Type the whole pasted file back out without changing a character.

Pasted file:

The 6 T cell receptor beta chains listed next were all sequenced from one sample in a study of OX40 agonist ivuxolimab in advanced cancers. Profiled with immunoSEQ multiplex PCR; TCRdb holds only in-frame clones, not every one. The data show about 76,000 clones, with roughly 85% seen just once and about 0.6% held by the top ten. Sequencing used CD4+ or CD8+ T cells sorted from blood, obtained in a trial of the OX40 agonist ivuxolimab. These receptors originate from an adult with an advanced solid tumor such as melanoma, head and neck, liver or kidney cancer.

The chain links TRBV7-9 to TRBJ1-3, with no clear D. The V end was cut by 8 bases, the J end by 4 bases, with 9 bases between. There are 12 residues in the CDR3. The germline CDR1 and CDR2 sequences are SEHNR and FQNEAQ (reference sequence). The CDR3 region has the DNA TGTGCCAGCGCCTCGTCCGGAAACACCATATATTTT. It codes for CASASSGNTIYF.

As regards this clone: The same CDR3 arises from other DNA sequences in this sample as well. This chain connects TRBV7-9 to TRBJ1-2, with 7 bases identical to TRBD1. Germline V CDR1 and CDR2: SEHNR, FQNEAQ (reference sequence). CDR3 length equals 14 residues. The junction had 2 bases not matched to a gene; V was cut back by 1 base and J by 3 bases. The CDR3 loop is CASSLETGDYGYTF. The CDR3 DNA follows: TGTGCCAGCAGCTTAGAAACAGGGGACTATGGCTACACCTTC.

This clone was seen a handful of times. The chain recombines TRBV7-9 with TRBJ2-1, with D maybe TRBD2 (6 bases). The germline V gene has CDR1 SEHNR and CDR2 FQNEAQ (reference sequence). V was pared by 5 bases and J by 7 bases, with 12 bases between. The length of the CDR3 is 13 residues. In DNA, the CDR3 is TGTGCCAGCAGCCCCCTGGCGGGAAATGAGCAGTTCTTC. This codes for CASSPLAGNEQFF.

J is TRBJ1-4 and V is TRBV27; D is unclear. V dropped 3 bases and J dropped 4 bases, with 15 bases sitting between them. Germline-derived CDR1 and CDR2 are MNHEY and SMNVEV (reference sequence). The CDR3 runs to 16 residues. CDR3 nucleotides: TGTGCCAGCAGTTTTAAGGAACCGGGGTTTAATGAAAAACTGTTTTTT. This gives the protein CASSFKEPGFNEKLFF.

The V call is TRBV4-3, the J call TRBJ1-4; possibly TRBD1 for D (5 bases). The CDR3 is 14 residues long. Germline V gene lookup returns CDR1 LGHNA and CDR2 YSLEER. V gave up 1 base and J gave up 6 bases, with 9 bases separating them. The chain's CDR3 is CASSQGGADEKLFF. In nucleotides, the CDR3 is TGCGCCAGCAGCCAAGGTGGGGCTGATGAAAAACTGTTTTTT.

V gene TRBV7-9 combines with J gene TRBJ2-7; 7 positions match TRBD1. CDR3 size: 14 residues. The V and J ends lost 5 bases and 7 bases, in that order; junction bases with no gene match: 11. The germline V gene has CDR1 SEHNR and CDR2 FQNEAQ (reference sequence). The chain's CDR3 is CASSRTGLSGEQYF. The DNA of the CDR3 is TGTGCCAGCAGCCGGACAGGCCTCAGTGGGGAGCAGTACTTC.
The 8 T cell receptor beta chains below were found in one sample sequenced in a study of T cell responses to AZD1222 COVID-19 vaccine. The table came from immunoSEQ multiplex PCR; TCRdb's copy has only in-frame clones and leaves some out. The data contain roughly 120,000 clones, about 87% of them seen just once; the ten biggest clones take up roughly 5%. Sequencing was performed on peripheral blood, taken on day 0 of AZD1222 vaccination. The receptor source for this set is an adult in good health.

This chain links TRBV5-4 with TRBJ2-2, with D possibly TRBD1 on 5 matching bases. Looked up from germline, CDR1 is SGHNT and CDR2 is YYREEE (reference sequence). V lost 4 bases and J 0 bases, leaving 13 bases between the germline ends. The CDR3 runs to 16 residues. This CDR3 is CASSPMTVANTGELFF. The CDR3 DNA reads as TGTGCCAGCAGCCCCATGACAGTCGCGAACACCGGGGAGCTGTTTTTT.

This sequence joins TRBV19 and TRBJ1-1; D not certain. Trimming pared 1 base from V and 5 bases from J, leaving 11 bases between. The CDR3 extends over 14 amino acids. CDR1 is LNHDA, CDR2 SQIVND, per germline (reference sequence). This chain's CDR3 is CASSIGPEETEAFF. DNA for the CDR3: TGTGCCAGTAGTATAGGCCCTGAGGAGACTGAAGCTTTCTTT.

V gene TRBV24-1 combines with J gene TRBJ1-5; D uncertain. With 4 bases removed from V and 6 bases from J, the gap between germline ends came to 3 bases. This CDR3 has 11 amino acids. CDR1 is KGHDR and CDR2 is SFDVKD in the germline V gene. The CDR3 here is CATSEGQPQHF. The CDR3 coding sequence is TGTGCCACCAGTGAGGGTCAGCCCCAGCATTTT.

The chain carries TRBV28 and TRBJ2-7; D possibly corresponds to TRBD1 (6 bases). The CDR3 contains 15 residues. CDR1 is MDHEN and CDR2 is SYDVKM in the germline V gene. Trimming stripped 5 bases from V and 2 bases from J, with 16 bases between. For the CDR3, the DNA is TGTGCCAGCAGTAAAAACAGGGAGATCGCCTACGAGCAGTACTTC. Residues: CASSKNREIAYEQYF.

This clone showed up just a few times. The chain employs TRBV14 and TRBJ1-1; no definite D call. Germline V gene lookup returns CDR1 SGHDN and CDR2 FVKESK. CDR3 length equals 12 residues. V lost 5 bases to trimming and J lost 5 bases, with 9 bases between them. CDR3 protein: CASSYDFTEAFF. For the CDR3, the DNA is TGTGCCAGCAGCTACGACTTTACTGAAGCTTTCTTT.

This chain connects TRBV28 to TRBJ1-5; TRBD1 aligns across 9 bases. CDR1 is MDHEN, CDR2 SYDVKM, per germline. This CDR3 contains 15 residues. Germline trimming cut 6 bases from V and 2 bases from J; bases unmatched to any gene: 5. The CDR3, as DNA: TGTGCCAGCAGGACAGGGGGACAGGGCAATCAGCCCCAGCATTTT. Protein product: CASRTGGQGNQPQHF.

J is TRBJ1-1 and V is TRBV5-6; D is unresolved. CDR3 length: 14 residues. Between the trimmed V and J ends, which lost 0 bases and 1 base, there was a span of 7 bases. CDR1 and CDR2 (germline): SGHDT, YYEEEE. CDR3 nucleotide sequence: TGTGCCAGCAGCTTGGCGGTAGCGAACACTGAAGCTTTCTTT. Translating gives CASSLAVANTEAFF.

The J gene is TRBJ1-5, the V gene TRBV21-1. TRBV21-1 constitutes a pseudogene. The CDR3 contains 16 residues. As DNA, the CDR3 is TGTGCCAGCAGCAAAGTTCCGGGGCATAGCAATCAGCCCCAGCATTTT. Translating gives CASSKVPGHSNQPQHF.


The 6 T cell receptor beta chains listed next were all sequenced from one sample in a study of OX40 agonist ivuxolimab in advanced cancers. Profiled with immunoSEQ multiplex PCR; TCRdb holds only in-frame clones, not every one. The data show about 76,000 clones, with roughly 85% seen just once and about 0.6% held by the top ten. Sequencing used CD4+ or CD8+ T cells sorted from blood, obtained in a trial of the OX40 agonist ivuxolimab. These receptors originate from an adult with an advanced solid tumor such as melanoma, head and neck, liver or kidney cancer.

The chain links TRBV7-9 to TRBJ1-3, with no clear D. The V end was cut by 8 bases, the J end by 4 bases, with 9 bases between. There are 12 residues in the CDR3. The germline CDR1 and CDR2 sequences are SEHNR and FQNEAQ (reference sequence). The CDR3 region has the DNA TGTGCCAGCGCCTCGTCCGGAAACACCATATATTTT. It codes for CASASSGNTIYF.

As regards this clone: The same CDR3 arises from other DNA sequences in this sample as well. This chain connects TRBV7-9 to TRBJ1-2, with 7 bases identical to TRBD1. Germline V CDR1 and CDR2: SEHNR, FQNEAQ (reference sequence). CDR3 length equals 14 residues. The junction had 2 bases not matched to a gene; V was cut back by 1 base and J by 3 bases. The CDR3 loop is CASSLETGDYGYTF. The CDR3 DNA follows: TGTGCCAGCAGCTTAGAAACAGGGGACTATGGCTACACCTTC.

This clone was seen a handful of times. The chain recombines TRBV7-9 with TRBJ2-1, with D maybe TRBD2 (6 bases). The germline V gene has CDR1 SEHNR and CDR2 FQNEAQ (reference sequence). V was pared by 5 bases and J by 7 bases, with 12 bases between. The length of the CDR3 is 13 residues. In DNA, the CDR3 is TGTGCCAGCAGCCCCCTGGCGGGAAATGAGCAGTTCTTC. This codes for CASSPLAGNEQFF.

J is TRBJ1-4 and V is TRBV27; D is unclear. V dropped 3 bases and J dropped 4 bases, with 15 bases sitting between them. Germline-derived CDR1 and CDR2 are MNHEY and SMNVEV (reference sequence). The CDR3 runs to 16 residues. CDR3 nucleotides: TGTGCCAGCAGTTTTAAGGAACCGGGGTTTAATGAAAAACTGTTTTTT. This gives the protein CASSFKEPGFNEKLFF.

The V call is TRBV4-3, the J call TRBJ1-4; possibly TRBD1 for D (5 bases). The CDR3 is 14 residues long. Germline V gene lookup returns CDR1 LGHNA and CDR2 YSLEER. V gave up 1 base and J gave up 6 bases, with 9 bases separating them. The chain's CDR3 is CASSQGGADEKLFF. In nucleotides, the CDR3 is TGCGCCAGCAGCCAAGGTGGGGCTGATGAAAAACTGTTTTTT.

V gene TRBV7-9 combines with J gene TRBJ2-7; 7 positions match TRBD1. CDR3 size: 14 residues. The V and J ends lost 5 bases and 7 bases, in that order; junction bases with no gene match: 11. The germline V gene has CDR1 SEHNR and CDR2 FQNEAQ (reference sequence). The chain's CDR3 is CASSRTGLSGEQYF. The DNA of the CDR3 is TGTGCCAGCAGCCGGACAGGCCTCAGTGGGGAGCAGTACTTC.
The 8 T cell receptor beta chains below were found in one sample sequenced in a study of T cell responses to AZD1222 COVID-19 vaccine. The table came from immunoSEQ multiplex PCR; TCRdb's copy has only in-frame clones and leaves some out. The data contain roughly 120,000 clones, about 87% of them seen just once; the ten biggest clones take up roughly 5%. Sequencing was performed on peripheral blood, taken on day 0 of AZD1222 vaccination. The receptor source for this set is an adult in good health.

This chain links TRBV5-4 with TRBJ2-2, with D possibly TRBD1 on 5 matching bases. Looked up from germline, CDR1 is SGHNT and CDR2 is YYREEE (reference sequence). V lost 4 bases and J 0 bases, leaving 13 bases between the germline ends. The CDR3 runs to 16 residues. This CDR3 is CASSPMTVANTGELFF. The CDR3 DNA reads as TGTGCCAGCAGCCCCATGACAGTCGCGAACACCGGGGAGCTGTTTTTT.

This sequence joins TRBV19 and TRBJ1-1; D not certain. Trimming pared 1 base from V and 5 bases from J, leaving 11 bases between. The CDR3 extends over 14 amino acids. CDR1 is LNHDA, CDR2 SQIVND, per germline (reference sequence). This chain's CDR3 is CASSIGPEETEAFF. DNA for the CDR3: TGTGCCAGTAGTATAGGCCCTGAGGAGACTGAAGCTTTCTTT.

V gene TRBV24-1 combines with J gene TRBJ1-5; D uncertain. With 4 bases removed from V and 6 bases from J, the gap between germline ends came to 3 bases. This CDR3 has 11 amino acids. CDR1 is KGHDR and CDR2 is SFDVKD in the germline V gene. The CDR3 here is CATSEGQPQHF. The CDR3 coding sequence is TGTGCCACCAGTGAGGGTCAGCCCCAGCATTTT.

The chain carries TRBV28 and TRBJ2-7; D possibly corresponds to TRBD1 (6 bases). The CDR3 contains 15 residues. CDR1 is MDHEN and CDR2 is SYDVKM in the germline V gene. Trimming stripped 5 bases from V and 2 bases from J, with 16 bases between. For the CDR3, the DNA is TGTGCCAGCAGTAAAAACAGGGAGATCGCCTACGAGCAGTACTTC. Residues: CASSKNREIAYEQYF.

This clone showed up just a few times. The chain employs TRBV14 and TRBJ1-1; no definite D call. Germline V gene lookup returns CDR1 SGHDN and CDR2 FVKESK. CDR3 length equals 12 residues. V lost 5 bases to trimming and J lost 5 bases, with 9 bases between them. CDR3 protein: CASSYDFTEAFF. For the CDR3, the DNA is TGTGCCAGCAGCTACGACTTTACTGAAGCTTTCTTT.

This chain connects TRBV28 to TRBJ1-5; TRBD1 aligns across 9 bases. CDR1 is MDHEN, CDR2 SYDVKM, per germline. This CDR3 contains 15 residues. Germline trimming cut 6 bases from V and 2 bases from J; bases unmatched to any gene: 5. The CDR3, as DNA: TGTGCCAGCAGGACAGGGGGACAGGGCAATCAGCCCCAGCATTTT. Protein product: CASRTGGQGNQPQHF.

J is TRBJ1-1 and V is TRBV5-6; D is unresolved. CDR3 length: 14 residues. Between the trimmed V and J ends, which lost 0 bases and 1 base, there was a span of 7 bases. CDR1 and CDR2 (germline): SGHDT, YYEEEE. CDR3 nucleotide sequence: TGTGCCAGCAGCTTGGCGGTAGCGAACACTGAAGCTTTCTTT. Translating gives CASSLAVANTEAFF.

The J gene is TRBJ1-5, the V gene TRBV21-1. TRBV21-1 constitutes a pseudogene. The CDR3 contains 16 residues. As DNA, the CDR3 is TGTGCCAGCAGCAAAGTTCCGGGGCATAGCAATCAGCCCCAGCATTTT. Translating gives CASSKVPGHSNQPQHF.